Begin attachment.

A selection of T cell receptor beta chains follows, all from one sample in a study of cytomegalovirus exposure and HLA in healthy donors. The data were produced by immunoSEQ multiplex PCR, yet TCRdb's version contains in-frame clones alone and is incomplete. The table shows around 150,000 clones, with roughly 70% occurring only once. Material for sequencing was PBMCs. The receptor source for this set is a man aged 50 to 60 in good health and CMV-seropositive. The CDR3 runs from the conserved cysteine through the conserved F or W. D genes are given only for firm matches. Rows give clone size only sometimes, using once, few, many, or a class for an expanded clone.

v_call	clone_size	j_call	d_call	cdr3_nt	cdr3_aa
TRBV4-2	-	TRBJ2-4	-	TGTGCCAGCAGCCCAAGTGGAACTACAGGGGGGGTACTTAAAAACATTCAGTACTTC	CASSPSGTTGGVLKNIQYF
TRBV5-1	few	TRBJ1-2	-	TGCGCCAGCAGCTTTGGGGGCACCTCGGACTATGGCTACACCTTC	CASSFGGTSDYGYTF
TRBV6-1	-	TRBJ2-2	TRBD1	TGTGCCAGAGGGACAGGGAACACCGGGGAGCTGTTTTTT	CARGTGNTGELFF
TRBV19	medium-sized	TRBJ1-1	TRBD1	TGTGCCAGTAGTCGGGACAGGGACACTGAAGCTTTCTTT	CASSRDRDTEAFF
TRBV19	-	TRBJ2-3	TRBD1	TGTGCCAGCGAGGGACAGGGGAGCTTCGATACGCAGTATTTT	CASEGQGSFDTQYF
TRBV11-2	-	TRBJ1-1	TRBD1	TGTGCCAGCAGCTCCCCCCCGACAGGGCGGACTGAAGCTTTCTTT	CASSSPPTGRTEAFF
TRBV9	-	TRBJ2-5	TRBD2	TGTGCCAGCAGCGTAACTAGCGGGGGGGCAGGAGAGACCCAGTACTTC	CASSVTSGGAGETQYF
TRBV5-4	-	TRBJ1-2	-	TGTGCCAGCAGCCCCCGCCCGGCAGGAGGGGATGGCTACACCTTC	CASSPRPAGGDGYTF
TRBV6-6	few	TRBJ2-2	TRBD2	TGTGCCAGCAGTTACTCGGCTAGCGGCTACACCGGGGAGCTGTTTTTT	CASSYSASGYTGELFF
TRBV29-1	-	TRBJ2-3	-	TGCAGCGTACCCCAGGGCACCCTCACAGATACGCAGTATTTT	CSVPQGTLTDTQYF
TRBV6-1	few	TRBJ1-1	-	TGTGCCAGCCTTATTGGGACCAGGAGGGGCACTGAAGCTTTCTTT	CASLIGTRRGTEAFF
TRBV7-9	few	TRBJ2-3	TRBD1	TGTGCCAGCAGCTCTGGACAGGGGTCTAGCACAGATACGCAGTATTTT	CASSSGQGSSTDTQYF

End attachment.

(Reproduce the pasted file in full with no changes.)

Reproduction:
A selection of T cell receptor beta chains follows, all from one sample in a study of cytomegalovirus exposure and HLA in healthy donors. The data were produced by immunoSEQ multiplex PCR, yet TCRdb's version contains in-frame clones alone and is incomplete. The table shows around 150,000 clones, with roughly 70% occurring only once. Material for sequencing was PBMCs. The receptor source for this set is a man aged 50 to 60 in good health and CMV-seropositive. The CDR3 runs from the conserved cysteine through the conserved F or W. D genes are given only for firm matches. Rows give clone size only sometimes, using once, few, many, or a class for an expanded clone.

v_call	clone_size	j_call	d_call	cdr3_nt	cdr3_aa
TRBV4-2	-	TRBJ2-4	-	TGTGCCAGCAGCCCAAGTGGAACTACAGGGGGGGTACTTAAAAACATTCAGTACTTC	CASSPSGTTGGVLKNIQYF
TRBV5-1	few	TRBJ1-2	-	TGCGCCAGCAGCTTTGGGGGCACCTCGGACTATGGCTACACCTTC	CASSFGGTSDYGYTF
TRBV6-1	-	TRBJ2-2	TRBD1	TGTGCCAGAGGGACAGGGAACACCGGGGAGCTGTTTTTT	CARGTGNTGELFF
TRBV19	medium-sized	TRBJ1-1	TRBD1	TGTGCCAGTAGTCGGGACAGGGACACTGAAGCTTTCTTT	CASSRDRDTEAFF
TRBV19	-	TRBJ2-3	TRBD1	TGTGCCAGCGAGGGACAGGGGAGCTTCGATACGCAGTATTTT	CASEGQGSFDTQYF
TRBV11-2	-	TRBJ1-1	TRBD1	TGTGCCAGCAGCTCCCCCCCGACAGGGCGGACTGAAGCTTTCTTT	CASSSPPTGRTEAFF
TRBV9	-	TRBJ2-5	TRBD2	TGTGCCAGCAGCGTAACTAGCGGGGGGGCAGGAGAGACCCAGTACTTC	CASSVTSGGAGETQYF
TRBV5-4	-	TRBJ1-2	-	TGTGCCAGCAGCCCCCGCCCGGCAGGAGGGGATGGCTACACCTTC	CASSPRPAGGDGYTF
TRBV6-6	few	TRBJ2-2	TRBD2	TGTGCCAGCAGTTACTCGGCTAGCGGCTACACCGGGGAGCTGTTTTTT	CASSYSASGYTGELFF
TRBV29-1	-	TRBJ2-3	-	TGCAGCGTACCCCAGGGCACCCTCACAGATACGCAGTATTTT	CSVPQGTLTDTQYF
TRBV6-1	few	TRBJ1-1	-	TGTGCCAGCCTTATTGGGACCAGGAGGGGCACTGAAGCTTTCTTT	CASLIGTRRGTEAFF
TRBV7-9	few	TRBJ2-3	TRBD1	TGTGCCAGCAGCTCTGGACAGGGGTCTAGCACAGATACGCAGTATTTT	CASSSGQGSSTDTQYF